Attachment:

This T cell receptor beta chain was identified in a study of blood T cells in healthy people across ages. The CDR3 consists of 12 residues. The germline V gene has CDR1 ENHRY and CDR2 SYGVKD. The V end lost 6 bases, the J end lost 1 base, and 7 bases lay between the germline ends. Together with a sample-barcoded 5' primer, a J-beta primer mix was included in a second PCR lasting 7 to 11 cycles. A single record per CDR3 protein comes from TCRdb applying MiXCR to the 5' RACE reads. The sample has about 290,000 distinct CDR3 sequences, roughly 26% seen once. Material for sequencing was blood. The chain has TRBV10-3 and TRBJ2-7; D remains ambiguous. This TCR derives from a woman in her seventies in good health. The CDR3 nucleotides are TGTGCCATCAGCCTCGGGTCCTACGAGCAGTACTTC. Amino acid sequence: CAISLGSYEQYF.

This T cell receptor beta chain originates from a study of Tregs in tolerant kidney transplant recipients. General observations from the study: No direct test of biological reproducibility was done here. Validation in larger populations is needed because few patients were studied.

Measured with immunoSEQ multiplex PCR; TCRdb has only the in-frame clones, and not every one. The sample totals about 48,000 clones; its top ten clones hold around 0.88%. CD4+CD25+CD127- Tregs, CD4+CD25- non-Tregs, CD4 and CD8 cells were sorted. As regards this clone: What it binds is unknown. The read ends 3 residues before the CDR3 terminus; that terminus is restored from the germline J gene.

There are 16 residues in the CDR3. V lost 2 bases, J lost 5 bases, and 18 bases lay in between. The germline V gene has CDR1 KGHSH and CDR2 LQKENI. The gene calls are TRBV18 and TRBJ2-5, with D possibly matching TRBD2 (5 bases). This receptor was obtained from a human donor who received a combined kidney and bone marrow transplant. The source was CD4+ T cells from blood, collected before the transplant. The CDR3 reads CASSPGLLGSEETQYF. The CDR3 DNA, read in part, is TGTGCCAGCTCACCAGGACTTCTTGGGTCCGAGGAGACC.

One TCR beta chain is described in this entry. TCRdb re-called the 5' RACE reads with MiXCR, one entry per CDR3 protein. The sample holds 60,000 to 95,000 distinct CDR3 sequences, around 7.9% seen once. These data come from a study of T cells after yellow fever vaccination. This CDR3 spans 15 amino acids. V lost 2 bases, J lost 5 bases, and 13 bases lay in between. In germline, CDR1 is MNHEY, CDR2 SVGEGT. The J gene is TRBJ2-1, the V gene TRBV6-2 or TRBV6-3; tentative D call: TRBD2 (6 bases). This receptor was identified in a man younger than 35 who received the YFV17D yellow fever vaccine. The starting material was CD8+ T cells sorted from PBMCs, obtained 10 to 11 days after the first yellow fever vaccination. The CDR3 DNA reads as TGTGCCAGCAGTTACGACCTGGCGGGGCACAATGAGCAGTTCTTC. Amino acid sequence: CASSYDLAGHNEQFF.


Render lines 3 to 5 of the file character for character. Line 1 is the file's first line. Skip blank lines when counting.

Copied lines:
Measured with immunoSEQ multiplex PCR; TCRdb has only the in-frame clones, and not every one. The sample totals about 48,000 clones; its top ten clones hold around 0.88%. CD4+CD25+CD127- Tregs, CD4+CD25- non-Tregs, CD4 and CD8 cells were sorted. As regards this clone: What it binds is unknown. The read ends 3 residues before the CDR3 terminus; that terminus is restored from the germline J gene.

There are 16 residues in the CDR3. V lost 2 bases, J lost 5 bases, and 18 bases lay in between. The germline V gene has CDR1 KGHSH and CDR2 LQKENI. The gene calls are TRBV18 and TRBJ2-5, with D possibly matching TRBD2 (5 bases). This receptor was obtained from a human donor who received a combined kidney and bone marrow transplant. The source was CD4+ T cells from blood, collected before the transplant. The CDR3 reads CASSPGLLGSEETQYF. The CDR3 DNA, read in part, is TGTGCCAGCTCACCAGGACTTCTTGGGTCCGAGGAGACC.

One TCR beta chain is described in this entry. TCRdb re-called the 5' RACE reads with MiXCR, one entry per CDR3 protein. The sample holds 60,000 to 95,000 distinct CDR3 sequences, around 7.9% seen once. These data come from a study of T cells after yellow fever vaccination. This CDR3 spans 15 amino acids. V lost 2 bases, J lost 5 bases, and 13 bases lay in between. In germline, CDR1 is MNHEY, CDR2 SVGEGT. The J gene is TRBJ2-1, the V gene TRBV6-2 or TRBV6-3; tentative D call: TRBD2 (6 bases). This receptor was identified in a man younger than 35 who received the YFV17D yellow fever vaccine. The starting material was CD8+ T cells sorted from PBMCs, obtained 10 to 11 days after the first yellow fever vaccination. The CDR3 DNA reads as TGTGCCAGCAGTTACGACCTGGCGGGGCACAATGAGCAGTTCTTC. Amino acid sequence: CASSYDLAGHNEQFF.